Clearly whoever is found responsible for these plants will be facing charges of Cannabis Possession, as well as Possession with Intent to Deliver, also known as Dealing.  In Illinois anytime you possess pot, or any drug for that matter, you can be charged with Intent to Deliver if the prosecutor can show that the drugs were not intended for your own personal use.  If you possess thousands of pot plants, you clearly were not keeping them solely for personal use.


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5 Men Face Felony Drug Charges after Lake in the Hills Drug Bust

marijuana Five men are facing felony drug charges after police raided a Lake in the Hills home and found $4,500 worth of heroin, marijuana, and drug paraphernalia.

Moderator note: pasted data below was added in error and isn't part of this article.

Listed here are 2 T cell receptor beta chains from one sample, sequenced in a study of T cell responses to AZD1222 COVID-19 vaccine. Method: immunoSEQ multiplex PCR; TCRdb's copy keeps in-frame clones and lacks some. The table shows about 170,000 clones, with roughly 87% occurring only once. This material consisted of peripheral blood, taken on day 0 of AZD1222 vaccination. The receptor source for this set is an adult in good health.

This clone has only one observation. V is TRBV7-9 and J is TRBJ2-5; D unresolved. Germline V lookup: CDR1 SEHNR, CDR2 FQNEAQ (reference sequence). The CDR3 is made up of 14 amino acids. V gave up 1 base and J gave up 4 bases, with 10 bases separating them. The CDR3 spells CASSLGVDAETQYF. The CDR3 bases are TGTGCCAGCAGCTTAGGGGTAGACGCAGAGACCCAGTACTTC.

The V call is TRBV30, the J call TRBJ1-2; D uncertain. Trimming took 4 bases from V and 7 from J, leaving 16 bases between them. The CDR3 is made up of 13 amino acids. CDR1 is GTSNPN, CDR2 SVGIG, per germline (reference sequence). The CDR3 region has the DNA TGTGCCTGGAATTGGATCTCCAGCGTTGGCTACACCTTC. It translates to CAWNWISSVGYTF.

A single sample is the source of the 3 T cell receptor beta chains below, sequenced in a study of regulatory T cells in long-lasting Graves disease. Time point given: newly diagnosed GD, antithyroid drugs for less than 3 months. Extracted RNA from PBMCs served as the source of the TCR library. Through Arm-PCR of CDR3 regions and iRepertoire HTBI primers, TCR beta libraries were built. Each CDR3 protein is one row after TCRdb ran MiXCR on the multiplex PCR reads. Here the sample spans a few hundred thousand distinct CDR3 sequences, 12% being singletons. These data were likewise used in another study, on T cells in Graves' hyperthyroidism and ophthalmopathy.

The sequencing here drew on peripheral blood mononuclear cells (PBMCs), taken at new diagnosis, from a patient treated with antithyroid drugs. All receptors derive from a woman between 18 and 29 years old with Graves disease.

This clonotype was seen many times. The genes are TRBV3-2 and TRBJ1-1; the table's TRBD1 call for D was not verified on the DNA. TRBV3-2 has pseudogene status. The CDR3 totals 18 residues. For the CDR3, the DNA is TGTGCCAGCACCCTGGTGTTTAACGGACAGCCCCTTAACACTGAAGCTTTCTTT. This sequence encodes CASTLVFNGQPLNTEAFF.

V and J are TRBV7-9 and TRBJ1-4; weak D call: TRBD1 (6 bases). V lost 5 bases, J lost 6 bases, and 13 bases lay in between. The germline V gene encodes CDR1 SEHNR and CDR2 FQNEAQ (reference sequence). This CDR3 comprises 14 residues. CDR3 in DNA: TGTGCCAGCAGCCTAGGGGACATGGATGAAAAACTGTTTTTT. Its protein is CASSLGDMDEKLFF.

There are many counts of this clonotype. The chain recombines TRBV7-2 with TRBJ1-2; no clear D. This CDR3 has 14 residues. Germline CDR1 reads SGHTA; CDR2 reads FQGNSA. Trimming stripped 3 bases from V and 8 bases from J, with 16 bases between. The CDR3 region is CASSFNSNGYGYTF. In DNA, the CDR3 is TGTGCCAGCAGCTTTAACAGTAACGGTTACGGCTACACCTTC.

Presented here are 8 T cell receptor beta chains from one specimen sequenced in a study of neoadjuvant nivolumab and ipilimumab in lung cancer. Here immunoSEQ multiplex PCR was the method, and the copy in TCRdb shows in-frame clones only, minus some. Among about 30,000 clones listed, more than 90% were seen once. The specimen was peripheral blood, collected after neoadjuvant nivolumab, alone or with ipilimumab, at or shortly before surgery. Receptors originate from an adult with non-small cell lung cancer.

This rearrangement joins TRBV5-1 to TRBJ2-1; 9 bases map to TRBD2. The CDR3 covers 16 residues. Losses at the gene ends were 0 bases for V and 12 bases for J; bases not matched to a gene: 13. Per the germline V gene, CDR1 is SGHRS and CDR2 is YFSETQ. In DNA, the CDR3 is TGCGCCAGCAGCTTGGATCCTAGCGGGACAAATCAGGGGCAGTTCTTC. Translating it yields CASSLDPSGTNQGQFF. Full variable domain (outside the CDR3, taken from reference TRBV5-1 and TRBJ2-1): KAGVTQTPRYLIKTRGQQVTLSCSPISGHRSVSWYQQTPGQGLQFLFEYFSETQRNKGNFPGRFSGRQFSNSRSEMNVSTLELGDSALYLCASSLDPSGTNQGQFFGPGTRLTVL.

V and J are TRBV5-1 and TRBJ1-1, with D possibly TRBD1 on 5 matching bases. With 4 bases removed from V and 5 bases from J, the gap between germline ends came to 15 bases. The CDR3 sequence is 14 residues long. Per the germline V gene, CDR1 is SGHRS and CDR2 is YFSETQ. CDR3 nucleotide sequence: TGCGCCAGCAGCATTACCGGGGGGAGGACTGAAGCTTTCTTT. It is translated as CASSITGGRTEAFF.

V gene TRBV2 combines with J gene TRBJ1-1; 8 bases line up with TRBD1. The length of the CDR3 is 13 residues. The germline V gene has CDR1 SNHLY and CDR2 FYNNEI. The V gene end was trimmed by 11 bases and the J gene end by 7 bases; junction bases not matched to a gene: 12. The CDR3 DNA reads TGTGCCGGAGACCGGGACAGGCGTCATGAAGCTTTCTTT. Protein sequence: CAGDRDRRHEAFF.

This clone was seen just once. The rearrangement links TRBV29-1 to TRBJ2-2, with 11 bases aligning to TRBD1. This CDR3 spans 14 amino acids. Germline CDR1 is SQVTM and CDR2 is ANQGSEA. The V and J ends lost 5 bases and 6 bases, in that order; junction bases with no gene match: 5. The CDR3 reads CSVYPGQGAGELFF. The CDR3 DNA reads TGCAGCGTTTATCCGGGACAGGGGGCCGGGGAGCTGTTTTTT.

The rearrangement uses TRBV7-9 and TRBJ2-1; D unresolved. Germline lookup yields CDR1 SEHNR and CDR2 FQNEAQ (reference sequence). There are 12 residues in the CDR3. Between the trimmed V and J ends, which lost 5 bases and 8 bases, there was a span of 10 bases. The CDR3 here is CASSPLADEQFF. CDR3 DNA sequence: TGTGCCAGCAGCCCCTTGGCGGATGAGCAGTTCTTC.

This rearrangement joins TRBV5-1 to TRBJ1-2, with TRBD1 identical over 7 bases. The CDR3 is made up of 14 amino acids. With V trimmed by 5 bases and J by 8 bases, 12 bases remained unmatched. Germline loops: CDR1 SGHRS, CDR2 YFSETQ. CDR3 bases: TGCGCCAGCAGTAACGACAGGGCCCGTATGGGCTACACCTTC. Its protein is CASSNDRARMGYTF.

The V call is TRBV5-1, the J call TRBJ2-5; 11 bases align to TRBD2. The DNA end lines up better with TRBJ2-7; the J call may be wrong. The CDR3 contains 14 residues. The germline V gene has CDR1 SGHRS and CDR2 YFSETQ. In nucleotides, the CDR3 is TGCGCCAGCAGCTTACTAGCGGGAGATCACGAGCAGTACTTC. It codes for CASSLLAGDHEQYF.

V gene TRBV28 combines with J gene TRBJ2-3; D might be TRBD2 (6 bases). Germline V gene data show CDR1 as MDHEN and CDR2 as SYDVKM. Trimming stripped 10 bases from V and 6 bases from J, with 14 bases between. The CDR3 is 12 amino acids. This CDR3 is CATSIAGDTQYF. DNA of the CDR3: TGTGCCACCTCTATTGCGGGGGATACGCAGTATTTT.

Specifically, police found and seized 15.2 grams of heroin, 2.5 grams of marijuana, as well as syringes, scales, and grinders.

The five men are being charged with drug possession with the intent to deliver. One of the men had an existing warrant for a felony drug charge at the time of arrest.

“These guys are in serious trouble,” says Illinois Drug Defense Attorney, Brett Appelman. “They are facing Class X Felonies which can carry up to 30 years in prison.  Those in this group with prior criminal records could have their sentences enhanced and be sent away for up to 60 years. Typically these types of cases can be negotiated down, with the defendants agreeing to plead Guilty to a lesser charge. If a plea deal is made in this case I would expect the charges to be lowered enough so that the defendants with no criminal history might only get 2 or 3 years in prison, and those with some history might get anywhere up to five years.”